Mills calls a performance like that a “coming out” game, but to Myers it was just another day. “We had a very talented group of receivers that year,” he says, “so I just took advantage of the opportunity that was presented to me. I knew there were plenty of other guys capable of doing well, and I knew I could come through when it was my turn.”
Myers was on his way to having another successful season in 2006, when a dislocated knee cap and torn knee ligament prevented him from playing in the final two games, which happened to be against Trinity and Williams. The injury did not require surgery, but Faulstick remembers the blow it delivered to the team. “The coaches were making a highlight reel of the season to show our guys we could beat Williams in the season finale,” says Faulstick, “but it turned out that most of the season’s highlights involved Mike. He was definitely a big loss.”
Myers healed and was ready to go in 2007, but he suffered a concussion during a punt return against Middlebury, and was forced to sit out last Saturday’s game against Colby. Needless to say, the team was hoping for a quick recovery. “Mike may not be the fastest or strongest kid on the field,” says Faulstick, “but he’s definitely one of the toughest. A lot of kids would have laid down after taking a hit like Mike did, but he walked off the field on his own power and was right back out there for the next punt return.”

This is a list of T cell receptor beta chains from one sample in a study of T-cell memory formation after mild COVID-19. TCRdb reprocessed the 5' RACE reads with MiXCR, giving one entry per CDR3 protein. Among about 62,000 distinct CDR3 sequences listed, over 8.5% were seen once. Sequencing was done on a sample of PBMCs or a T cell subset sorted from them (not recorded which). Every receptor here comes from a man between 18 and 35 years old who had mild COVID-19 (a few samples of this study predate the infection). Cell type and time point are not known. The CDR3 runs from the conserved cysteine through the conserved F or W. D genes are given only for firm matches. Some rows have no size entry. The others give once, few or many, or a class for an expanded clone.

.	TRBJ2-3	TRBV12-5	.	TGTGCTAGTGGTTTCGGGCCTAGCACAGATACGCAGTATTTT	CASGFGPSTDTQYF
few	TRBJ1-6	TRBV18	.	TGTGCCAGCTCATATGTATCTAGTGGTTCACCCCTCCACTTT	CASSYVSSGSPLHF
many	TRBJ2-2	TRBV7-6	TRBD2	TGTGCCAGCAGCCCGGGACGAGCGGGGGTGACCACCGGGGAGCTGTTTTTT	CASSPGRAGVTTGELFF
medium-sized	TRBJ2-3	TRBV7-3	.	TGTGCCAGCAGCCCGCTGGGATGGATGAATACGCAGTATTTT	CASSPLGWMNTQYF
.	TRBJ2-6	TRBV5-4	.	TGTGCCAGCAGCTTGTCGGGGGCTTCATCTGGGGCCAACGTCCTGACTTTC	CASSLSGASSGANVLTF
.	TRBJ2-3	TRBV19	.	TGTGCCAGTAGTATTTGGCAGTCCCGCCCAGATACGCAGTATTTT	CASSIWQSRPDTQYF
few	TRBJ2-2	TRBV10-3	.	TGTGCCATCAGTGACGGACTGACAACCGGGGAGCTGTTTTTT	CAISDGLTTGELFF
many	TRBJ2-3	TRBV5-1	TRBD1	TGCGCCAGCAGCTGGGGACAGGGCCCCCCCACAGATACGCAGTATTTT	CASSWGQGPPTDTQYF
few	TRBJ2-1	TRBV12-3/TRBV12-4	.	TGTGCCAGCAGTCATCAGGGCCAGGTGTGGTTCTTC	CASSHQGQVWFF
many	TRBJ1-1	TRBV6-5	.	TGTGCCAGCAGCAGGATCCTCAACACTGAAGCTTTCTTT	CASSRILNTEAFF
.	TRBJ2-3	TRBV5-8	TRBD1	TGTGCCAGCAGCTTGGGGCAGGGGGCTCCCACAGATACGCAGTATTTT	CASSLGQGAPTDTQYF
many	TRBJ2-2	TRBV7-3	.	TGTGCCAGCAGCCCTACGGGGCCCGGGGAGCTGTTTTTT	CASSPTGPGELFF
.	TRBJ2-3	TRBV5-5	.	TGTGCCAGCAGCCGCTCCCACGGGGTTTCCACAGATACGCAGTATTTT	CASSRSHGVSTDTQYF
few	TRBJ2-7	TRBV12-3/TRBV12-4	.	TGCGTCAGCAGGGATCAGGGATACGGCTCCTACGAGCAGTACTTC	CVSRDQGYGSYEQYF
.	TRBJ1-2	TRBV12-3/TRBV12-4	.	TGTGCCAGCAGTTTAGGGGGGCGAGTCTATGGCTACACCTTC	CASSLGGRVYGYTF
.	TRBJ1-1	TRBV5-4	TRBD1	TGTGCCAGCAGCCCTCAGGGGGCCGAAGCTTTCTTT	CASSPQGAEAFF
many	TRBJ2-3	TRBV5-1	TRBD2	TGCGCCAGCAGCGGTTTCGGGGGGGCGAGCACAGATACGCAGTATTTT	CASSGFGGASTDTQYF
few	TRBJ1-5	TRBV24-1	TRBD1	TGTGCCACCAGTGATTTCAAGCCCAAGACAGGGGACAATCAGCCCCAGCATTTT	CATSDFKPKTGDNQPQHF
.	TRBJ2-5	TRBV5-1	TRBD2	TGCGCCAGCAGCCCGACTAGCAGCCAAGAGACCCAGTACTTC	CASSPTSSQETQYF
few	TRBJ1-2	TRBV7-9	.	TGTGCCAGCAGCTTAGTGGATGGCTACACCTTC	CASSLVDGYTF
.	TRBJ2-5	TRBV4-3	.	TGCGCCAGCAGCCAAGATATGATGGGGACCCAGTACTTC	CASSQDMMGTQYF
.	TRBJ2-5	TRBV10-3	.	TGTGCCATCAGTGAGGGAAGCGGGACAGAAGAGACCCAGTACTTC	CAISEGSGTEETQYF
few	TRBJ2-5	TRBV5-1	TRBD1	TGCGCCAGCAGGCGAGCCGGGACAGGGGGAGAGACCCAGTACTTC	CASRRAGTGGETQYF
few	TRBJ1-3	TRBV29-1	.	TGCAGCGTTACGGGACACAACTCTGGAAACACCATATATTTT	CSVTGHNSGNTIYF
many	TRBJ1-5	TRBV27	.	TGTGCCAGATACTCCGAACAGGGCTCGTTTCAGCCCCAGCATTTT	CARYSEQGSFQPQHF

Mills adds, “Mike is a fierce competitor with a great feel for the game. When the lights go on, he’s ready to go. He could miss every field goal or drop every ball in practice, but if he was put into a situation where we needed a clutch kick or catch, we’d be confident that he’d come through for us.”
Myers may have had a difficult time choosing between basketball and football, but he’s gotten a taste of success for both sports while at Amherst. In addition to being one of the NESCAC’s most talented receivers, he has won a pair of intramural basketball championships along the way (he might have three under his belt had he not studied abroad in Australia last spring). Sure, winning an intramural title might not be in the same realm as beating Williams in football, but at least he still gets to enjoy the sports he grew up loving.
It’s pretty safe to say that Mills and Faulstick are no longer skeptical of Myers’ abilities as a receiver. As for being clutch: “I know I have the ability to keep my cool in high-pressure situations,” says Myers. “But I don’t think about that—I just like to play the game.”
So let’s hope his days of being injured are over. You never know when Amherst will need some late-game heroics.